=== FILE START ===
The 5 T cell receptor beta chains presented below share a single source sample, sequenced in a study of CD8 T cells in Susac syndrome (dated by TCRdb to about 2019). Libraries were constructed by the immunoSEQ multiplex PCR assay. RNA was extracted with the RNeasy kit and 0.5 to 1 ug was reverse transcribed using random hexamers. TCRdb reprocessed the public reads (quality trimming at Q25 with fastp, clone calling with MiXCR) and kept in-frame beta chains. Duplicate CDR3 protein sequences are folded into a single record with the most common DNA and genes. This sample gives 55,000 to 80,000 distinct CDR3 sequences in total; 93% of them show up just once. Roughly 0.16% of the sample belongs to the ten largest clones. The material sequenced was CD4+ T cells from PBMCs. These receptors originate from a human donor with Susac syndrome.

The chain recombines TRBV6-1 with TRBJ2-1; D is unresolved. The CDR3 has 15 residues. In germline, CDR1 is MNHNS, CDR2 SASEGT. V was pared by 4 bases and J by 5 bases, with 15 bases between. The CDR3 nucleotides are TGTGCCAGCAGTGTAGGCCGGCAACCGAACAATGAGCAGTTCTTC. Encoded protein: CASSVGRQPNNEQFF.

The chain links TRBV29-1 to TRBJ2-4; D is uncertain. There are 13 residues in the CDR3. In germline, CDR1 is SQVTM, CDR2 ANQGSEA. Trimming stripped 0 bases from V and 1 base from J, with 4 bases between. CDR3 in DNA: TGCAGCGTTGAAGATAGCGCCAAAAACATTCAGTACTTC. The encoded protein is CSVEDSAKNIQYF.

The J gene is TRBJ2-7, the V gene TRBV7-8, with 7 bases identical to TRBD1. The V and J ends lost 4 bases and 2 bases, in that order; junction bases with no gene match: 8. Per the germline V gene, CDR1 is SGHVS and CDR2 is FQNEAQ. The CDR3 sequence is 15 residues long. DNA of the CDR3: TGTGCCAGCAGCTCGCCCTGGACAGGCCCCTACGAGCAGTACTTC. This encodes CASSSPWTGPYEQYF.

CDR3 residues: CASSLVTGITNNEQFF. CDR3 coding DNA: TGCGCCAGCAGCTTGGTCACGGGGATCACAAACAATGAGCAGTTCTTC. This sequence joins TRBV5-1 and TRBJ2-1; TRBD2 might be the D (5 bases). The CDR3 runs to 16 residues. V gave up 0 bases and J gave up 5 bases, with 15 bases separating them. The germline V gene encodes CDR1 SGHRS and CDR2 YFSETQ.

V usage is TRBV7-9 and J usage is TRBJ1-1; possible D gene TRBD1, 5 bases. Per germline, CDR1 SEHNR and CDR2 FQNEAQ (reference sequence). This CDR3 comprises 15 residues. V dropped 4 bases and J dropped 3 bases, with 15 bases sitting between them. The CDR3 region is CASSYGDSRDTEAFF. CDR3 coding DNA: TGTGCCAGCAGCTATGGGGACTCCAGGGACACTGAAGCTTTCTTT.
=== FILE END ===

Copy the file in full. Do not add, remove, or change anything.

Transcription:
The 5 T cell receptor beta chains presented below share a single source sample, sequenced in a study of CD8 T cells in Susac syndrome (dated by TCRdb to about 2019). Libraries were constructed by the immunoSEQ multiplex PCR assay. RNA was extracted with the RNeasy kit and 0.5 to 1 ug was reverse transcribed using random hexamers. TCRdb reprocessed the public reads (quality trimming at Q25 with fastp, clone calling with MiXCR) and kept in-frame beta chains. Duplicate CDR3 protein sequences are folded into a single record with the most common DNA and genes. This sample gives 55,000 to 80,000 distinct CDR3 sequences in total; 93% of them show up just once. Roughly 0.16% of the sample belongs to the ten largest clones. The material sequenced was CD4+ T cells from PBMCs. These receptors originate from a human donor with Susac syndrome.

The chain recombines TRBV6-1 with TRBJ2-1; D is unresolved. The CDR3 has 15 residues. In germline, CDR1 is MNHNS, CDR2 SASEGT. V was pared by 4 bases and J by 5 bases, with 15 bases between. The CDR3 nucleotides are TGTGCCAGCAGTGTAGGCCGGCAACCGAACAATGAGCAGTTCTTC. Encoded protein: CASSVGRQPNNEQFF.

The chain links TRBV29-1 to TRBJ2-4; D is uncertain. There are 13 residues in the CDR3. In germline, CDR1 is SQVTM, CDR2 ANQGSEA. Trimming stripped 0 bases from V and 1 base from J, with 4 bases between. CDR3 in DNA: TGCAGCGTTGAAGATAGCGCCAAAAACATTCAGTACTTC. The encoded protein is CSVEDSAKNIQYF.

The J gene is TRBJ2-7, the V gene TRBV7-8, with 7 bases identical to TRBD1. The V and J ends lost 4 bases and 2 bases, in that order; junction bases with no gene match: 8. Per the germline V gene, CDR1 is SGHVS and CDR2 is FQNEAQ. The CDR3 sequence is 15 residues long. DNA of the CDR3: TGTGCCAGCAGCTCGCCCTGGACAGGCCCCTACGAGCAGTACTTC. This encodes CASSSPWTGPYEQYF.

CDR3 residues: CASSLVTGITNNEQFF. CDR3 coding DNA: TGCGCCAGCAGCTTGGTCACGGGGATCACAAACAATGAGCAGTTCTTC. This sequence joins TRBV5-1 and TRBJ2-1; TRBD2 might be the D (5 bases). The CDR3 runs to 16 residues. V gave up 0 bases and J gave up 5 bases, with 15 bases separating them. The germline V gene encodes CDR1 SGHRS and CDR2 YFSETQ.

V usage is TRBV7-9 and J usage is TRBJ1-1; possible D gene TRBD1, 5 bases. Per germline, CDR1 SEHNR and CDR2 FQNEAQ (reference sequence). This CDR3 comprises 15 residues. V dropped 4 bases and J dropped 3 bases, with 15 bases sitting between them. The CDR3 region is CASSYGDSRDTEAFF. CDR3 coding DNA: TGTGCCAGCAGCTATGGGGACTCCAGGGACACTGAAGCTTTCTTT.